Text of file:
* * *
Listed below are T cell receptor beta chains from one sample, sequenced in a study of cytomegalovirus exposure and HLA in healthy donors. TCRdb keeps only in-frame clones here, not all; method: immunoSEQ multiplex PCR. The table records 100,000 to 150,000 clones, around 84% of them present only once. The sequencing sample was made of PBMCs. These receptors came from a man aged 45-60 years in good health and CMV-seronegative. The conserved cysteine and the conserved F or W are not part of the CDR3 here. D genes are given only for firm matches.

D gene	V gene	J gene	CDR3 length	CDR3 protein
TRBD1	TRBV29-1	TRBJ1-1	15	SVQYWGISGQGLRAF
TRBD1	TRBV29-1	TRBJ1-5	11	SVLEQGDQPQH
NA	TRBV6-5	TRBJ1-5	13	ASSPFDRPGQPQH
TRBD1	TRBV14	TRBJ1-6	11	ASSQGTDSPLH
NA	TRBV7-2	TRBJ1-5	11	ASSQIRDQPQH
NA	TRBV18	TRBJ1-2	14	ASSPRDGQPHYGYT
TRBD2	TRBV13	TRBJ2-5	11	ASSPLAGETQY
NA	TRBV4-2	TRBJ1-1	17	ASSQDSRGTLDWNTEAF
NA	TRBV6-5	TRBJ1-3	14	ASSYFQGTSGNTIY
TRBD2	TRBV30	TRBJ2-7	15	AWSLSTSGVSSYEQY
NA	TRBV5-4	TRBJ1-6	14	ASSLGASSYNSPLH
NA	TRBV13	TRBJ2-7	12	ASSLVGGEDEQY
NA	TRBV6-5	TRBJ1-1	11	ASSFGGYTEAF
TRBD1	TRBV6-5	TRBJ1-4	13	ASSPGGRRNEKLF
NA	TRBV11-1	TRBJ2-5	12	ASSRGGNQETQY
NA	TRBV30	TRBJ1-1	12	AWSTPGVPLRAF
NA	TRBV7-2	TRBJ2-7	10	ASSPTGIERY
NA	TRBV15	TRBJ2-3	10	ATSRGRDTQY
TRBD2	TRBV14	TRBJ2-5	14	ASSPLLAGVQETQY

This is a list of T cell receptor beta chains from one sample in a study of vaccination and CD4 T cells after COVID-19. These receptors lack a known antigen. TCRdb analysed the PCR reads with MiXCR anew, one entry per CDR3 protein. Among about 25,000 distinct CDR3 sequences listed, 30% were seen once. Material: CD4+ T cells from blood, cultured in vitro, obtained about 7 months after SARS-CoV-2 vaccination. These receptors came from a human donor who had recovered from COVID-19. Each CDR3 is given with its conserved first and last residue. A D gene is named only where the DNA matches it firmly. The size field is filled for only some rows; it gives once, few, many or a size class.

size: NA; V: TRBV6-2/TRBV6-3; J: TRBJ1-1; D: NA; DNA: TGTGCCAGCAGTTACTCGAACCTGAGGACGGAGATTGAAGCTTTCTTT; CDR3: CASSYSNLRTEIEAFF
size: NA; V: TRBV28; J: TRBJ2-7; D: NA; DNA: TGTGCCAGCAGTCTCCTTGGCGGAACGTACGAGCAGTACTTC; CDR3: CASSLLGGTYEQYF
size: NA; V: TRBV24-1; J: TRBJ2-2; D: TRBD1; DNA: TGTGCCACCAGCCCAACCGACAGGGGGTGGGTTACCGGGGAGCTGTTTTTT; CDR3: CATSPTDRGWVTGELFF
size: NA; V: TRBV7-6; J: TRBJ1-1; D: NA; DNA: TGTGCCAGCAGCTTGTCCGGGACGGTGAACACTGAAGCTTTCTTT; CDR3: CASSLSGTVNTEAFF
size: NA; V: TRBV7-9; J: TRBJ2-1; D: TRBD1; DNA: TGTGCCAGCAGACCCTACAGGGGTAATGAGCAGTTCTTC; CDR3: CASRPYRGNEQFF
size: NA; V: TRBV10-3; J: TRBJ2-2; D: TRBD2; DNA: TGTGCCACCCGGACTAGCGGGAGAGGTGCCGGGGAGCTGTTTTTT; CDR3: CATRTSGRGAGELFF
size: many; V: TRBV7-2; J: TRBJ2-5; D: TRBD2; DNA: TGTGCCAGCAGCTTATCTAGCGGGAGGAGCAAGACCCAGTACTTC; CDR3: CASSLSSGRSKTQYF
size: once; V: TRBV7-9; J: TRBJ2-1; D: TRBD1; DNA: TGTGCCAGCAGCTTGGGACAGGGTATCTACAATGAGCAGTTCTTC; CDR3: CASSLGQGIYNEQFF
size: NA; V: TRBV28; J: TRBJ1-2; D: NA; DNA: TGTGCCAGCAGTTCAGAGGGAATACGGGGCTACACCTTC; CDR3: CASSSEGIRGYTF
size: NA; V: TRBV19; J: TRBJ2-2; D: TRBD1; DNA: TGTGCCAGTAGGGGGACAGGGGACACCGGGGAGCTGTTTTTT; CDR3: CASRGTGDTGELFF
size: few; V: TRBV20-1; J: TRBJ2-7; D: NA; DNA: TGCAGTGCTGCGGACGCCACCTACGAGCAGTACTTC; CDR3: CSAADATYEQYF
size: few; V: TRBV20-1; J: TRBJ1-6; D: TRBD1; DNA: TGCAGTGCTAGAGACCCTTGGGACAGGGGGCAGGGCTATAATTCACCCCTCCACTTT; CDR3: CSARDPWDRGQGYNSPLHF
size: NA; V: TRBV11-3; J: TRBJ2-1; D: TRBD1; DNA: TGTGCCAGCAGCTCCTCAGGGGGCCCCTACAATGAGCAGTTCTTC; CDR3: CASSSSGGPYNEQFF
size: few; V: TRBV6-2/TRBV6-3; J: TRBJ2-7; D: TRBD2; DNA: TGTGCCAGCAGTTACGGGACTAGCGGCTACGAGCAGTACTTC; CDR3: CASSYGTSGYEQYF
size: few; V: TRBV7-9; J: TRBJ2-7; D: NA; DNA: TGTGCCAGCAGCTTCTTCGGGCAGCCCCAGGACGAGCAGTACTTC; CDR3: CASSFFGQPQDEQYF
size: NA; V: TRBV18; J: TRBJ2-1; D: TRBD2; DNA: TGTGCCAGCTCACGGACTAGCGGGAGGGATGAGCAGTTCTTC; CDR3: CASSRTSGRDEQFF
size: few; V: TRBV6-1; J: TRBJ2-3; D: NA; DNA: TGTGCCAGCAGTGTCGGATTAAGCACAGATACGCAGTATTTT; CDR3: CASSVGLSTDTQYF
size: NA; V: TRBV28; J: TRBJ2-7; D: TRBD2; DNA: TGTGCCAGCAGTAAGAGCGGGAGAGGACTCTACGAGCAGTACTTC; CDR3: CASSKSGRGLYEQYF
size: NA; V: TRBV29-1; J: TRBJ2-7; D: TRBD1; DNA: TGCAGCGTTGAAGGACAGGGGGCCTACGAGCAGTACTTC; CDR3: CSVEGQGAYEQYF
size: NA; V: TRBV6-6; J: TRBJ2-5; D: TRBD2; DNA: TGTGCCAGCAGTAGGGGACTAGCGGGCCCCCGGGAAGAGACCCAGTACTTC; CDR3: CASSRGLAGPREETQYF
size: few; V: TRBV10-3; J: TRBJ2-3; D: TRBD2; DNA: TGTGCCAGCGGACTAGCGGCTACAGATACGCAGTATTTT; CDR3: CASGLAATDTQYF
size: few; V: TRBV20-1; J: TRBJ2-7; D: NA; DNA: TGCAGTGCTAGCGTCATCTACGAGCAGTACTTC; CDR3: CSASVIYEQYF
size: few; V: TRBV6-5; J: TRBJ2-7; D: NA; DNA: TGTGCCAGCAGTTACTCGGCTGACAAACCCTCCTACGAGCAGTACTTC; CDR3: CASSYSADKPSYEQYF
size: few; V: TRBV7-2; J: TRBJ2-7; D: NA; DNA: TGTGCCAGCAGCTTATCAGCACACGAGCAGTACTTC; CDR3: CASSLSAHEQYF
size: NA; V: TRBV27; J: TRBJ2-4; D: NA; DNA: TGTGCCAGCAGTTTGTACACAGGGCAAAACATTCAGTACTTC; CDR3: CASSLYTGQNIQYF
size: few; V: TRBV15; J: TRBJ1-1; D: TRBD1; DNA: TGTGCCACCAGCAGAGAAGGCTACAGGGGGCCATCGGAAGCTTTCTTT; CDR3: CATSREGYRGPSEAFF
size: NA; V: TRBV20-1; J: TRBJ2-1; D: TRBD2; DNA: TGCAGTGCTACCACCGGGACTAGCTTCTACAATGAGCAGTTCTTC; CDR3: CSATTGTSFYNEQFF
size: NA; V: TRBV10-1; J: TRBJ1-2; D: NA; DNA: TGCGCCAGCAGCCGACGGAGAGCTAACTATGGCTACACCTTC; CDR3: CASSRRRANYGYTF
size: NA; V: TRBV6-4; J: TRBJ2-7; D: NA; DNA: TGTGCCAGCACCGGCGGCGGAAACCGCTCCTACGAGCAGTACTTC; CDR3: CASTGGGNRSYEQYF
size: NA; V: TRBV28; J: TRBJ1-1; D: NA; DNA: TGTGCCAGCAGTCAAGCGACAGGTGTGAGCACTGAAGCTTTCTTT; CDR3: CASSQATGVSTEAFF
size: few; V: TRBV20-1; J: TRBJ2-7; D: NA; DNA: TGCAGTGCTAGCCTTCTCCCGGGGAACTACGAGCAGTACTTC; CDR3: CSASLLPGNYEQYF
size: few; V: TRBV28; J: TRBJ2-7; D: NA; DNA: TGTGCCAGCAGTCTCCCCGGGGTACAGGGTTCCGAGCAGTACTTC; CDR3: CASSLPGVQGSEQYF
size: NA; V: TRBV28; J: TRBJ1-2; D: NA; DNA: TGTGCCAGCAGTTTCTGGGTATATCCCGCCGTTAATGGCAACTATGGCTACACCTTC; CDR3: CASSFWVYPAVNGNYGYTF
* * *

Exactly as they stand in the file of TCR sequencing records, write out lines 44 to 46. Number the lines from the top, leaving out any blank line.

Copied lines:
size: few; V: TRBV20-1; J: TRBJ2-7; D: NA; DNA: TGCAGTGCTAGCGTCATCTACGAGCAGTACTTC; CDR3: CSASVIYEQYF
size: few; V: TRBV6-5; J: TRBJ2-7; D: NA; DNA: TGTGCCAGCAGTTACTCGGCTGACAAACCCTCCTACGAGCAGTACTTC; CDR3: CASSYSADKPSYEQYF
size: few; V: TRBV7-2; J: TRBJ2-7; D: NA; DNA: TGTGCCAGCAGCTTATCAGCACACGAGCAGTACTTC; CDR3: CASSLSAHEQYF